Originally posted on 22 June 2011

We can’t believe it is that time of year again! We know that many of you have seen our checklist below before, however clients have told us that it is a very useful summary to ensure they are ready. We have updated the information for this year, so please use as your Action Plan. Don’t leave everything until the last minute as you do not want to miss out on any opportunities or tax savings that may be available to you.

End Of Financial Year Superannuation Strategies

Below is a list of super contribution types and the allowable contributions or regulations associated with each. There are many tax advantages associated with these contributions and several contribution types may be applicable for you:

1. Salary Sacrifice – sacrifice part of your salary and have it put into superannuation pre-tax. This could reduce your tax liability by up to 31.5% (from 46.5% to 15%).  You also have the option of drawing down on your super as a pre-retirement pension if you are over age 55 – please refer to Spring Newsletter 2008 for further information or ask your adviser.

2. Deductible Contribution –

Contributions made by self employed or employers where a deduction can be claimed. Only mandated employer contributions can be made from age 75.

3. Undeducted Contributions –$150,000 p.a. or $450,000 over 3 years up to age 65. Contributions made where no deduction is claimed.

4. Co-Contribution – If your income is less than $31,920 you can contribute up to  $1,000 and get a maximum of $1,000 contribution from the government. Sliding scale of government co-contributions to income of $61,919. See Co-Contributions Ready Reckoner below:

5. Spouse Contributions – contribute $3,000 to your spouse’s super and receive up to 18% rebate if spouse income is less than $10,800. Sliding scale for rebate to maximum income of $13,800.

6. Super Splitting – Superannuation contributions splitting means that you can split  certain superannuation contributions made during a financial year to your spouse’s  superannuation account. It is a way for your spouse to accumulate their own  superannuation, even if they have a low income or they are not working. You need to notify your fund after 30 June to transfer contributions made during the 2011 tax year.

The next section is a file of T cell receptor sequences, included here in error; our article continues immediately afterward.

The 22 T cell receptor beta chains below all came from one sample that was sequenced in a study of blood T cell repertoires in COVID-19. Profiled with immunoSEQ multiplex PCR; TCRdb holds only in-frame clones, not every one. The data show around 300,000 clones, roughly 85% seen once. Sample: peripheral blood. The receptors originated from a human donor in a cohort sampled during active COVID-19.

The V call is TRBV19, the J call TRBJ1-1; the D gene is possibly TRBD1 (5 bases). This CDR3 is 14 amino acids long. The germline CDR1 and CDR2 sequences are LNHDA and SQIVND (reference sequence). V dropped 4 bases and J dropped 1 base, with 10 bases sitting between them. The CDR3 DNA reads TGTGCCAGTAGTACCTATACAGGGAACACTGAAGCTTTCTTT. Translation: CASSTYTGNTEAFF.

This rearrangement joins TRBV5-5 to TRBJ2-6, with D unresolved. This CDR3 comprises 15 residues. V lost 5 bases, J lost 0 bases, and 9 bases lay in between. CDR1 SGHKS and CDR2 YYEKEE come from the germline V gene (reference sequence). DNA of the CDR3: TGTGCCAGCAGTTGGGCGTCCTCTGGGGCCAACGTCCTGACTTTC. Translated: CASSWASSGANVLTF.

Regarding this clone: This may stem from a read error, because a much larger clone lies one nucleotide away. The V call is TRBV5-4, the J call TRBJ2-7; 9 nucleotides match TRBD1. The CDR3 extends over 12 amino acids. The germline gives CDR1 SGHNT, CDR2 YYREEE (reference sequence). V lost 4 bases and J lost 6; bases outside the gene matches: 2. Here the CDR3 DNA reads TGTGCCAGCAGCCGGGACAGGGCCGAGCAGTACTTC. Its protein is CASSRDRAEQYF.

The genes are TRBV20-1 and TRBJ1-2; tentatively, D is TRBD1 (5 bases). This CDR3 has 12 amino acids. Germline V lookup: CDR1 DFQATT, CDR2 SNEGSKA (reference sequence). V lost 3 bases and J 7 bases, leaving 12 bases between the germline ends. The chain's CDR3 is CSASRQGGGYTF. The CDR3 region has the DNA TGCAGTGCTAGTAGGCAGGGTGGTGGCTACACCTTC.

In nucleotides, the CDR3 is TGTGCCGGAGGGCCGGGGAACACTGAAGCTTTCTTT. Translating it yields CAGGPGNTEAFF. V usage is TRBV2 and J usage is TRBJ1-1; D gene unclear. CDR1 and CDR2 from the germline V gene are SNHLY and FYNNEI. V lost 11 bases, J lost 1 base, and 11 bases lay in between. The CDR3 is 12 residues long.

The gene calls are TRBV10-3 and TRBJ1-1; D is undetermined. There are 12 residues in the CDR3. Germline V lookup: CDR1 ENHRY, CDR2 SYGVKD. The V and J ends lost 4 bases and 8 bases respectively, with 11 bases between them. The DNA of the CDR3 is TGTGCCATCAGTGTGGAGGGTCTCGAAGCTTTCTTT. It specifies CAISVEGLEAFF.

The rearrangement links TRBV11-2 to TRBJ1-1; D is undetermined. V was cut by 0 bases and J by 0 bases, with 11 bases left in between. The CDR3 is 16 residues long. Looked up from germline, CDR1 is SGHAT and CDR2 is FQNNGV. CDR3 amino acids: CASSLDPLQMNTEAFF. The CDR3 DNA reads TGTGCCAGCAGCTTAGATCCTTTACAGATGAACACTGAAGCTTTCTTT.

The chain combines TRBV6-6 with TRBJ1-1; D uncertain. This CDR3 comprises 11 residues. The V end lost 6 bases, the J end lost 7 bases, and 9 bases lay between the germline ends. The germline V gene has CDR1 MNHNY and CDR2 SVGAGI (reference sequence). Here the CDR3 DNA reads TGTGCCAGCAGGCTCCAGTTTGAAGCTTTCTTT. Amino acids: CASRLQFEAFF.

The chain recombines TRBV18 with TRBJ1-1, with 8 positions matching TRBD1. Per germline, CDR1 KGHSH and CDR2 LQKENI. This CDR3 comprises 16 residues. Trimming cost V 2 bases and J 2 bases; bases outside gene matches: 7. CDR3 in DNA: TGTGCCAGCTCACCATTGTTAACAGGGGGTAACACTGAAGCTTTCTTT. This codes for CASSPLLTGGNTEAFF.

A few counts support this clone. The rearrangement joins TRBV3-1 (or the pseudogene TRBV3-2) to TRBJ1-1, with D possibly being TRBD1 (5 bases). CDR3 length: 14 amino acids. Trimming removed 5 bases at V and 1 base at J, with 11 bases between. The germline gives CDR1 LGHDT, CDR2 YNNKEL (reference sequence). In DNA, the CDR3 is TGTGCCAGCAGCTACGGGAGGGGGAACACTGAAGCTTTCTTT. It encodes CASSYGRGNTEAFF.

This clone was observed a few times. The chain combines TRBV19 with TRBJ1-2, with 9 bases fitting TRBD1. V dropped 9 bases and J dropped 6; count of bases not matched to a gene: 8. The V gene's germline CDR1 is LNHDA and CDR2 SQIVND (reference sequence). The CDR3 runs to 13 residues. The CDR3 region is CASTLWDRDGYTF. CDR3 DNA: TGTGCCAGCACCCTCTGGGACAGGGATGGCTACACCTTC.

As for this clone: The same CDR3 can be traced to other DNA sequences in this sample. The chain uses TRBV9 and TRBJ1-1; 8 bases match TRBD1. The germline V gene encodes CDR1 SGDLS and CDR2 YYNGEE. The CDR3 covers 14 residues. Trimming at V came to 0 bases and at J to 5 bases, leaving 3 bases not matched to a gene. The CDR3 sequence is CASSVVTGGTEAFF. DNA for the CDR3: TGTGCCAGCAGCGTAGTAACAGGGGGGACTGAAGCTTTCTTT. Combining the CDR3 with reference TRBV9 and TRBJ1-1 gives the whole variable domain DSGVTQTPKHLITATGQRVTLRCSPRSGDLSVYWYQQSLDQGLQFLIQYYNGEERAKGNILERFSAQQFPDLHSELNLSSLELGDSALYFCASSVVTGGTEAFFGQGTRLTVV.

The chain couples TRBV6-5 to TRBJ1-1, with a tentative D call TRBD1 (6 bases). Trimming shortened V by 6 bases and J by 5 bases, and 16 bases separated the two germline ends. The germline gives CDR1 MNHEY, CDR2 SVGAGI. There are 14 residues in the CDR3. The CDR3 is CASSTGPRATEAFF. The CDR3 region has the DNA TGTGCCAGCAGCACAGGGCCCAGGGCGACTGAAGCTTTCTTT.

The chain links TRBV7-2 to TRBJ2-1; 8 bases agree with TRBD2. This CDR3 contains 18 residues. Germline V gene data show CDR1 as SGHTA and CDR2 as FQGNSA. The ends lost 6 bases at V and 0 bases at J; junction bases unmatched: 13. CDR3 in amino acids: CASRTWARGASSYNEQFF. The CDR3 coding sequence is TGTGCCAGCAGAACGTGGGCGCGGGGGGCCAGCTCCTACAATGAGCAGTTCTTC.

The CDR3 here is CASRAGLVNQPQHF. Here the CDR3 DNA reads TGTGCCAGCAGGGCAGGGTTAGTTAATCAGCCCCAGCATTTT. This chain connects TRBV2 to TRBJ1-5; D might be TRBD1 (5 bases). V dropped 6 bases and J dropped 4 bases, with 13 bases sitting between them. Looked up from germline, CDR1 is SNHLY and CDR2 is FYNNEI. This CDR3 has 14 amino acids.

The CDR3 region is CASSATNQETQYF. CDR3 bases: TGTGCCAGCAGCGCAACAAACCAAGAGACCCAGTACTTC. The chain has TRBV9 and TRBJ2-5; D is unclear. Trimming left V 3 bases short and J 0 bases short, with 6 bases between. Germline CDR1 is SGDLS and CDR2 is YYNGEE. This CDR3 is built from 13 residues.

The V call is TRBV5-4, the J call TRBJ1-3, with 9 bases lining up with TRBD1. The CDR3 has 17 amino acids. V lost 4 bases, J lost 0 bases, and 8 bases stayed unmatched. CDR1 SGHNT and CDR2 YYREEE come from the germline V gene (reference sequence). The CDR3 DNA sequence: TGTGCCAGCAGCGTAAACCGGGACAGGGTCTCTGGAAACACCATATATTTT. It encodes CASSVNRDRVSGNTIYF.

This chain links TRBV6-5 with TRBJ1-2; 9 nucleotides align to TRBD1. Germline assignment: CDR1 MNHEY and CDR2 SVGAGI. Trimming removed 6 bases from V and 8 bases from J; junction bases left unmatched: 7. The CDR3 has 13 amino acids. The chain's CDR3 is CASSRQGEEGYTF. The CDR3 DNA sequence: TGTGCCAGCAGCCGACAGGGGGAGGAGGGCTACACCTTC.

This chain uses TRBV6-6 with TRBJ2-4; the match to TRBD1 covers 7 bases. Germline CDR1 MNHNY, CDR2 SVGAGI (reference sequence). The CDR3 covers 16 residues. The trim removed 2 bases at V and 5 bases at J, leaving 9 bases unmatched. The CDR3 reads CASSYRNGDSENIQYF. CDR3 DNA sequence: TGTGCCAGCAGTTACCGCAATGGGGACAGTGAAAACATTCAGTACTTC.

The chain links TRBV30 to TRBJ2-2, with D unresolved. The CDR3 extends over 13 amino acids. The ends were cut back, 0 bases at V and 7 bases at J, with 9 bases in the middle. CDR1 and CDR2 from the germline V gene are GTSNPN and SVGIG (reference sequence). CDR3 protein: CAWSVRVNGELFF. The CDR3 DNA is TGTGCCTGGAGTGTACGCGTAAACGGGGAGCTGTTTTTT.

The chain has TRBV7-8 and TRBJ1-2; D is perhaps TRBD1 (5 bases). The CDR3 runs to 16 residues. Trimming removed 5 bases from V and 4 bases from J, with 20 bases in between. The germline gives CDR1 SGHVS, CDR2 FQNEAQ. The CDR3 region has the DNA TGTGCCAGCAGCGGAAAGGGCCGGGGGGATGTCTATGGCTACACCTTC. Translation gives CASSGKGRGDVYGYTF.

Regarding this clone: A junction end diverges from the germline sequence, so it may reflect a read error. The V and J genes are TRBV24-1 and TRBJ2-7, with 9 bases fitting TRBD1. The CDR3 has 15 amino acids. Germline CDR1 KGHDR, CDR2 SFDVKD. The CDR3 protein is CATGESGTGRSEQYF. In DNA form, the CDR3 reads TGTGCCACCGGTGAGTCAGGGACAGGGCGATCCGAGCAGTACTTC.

7. Super Portability – Gives you the opportunity to move some or all of your accumulated super into a different fund of your choice. It allows you to consolidate your superannuation benefits in one account or diversify your superannuation portfolio.

8. Superannuation Guarantee Contributions – 9% compulsory super contributions for staff and/or eligible contractors need to be paid within 28 days after the financial quarter.

Other End Of Financial Year Tax Effective Strategies

◊ Income Protection Plan – if you don’t have it, get it. Prepay for 12 months as it is tax deductible.

◊ Prepay loans, leases and deductible expenses up to 12 months in advance.

◊ Defer sale of investment assets until after 1 July to carry forward capital gains tax to the next year, or offset gains made this year by realizing losses before 30 June.

◊ Gearing to invest – borrowing to invest can enhance your portfolio growth and provide tax benefits.

◊ Make sure you claim all your eligible deductions for example charitable donations.

◊ Work related expenses – discuss with your accountant what expenses you are eligible to claim. For example, ensure you are using the most appropriate method to calculate your claimable car expenses.

There are many issues to be considered. Please seek advice prior to undertaking any of the above mentioned strategies. To find out more about how the above strategies may be of benefit to you, please contact our office as soon as possible.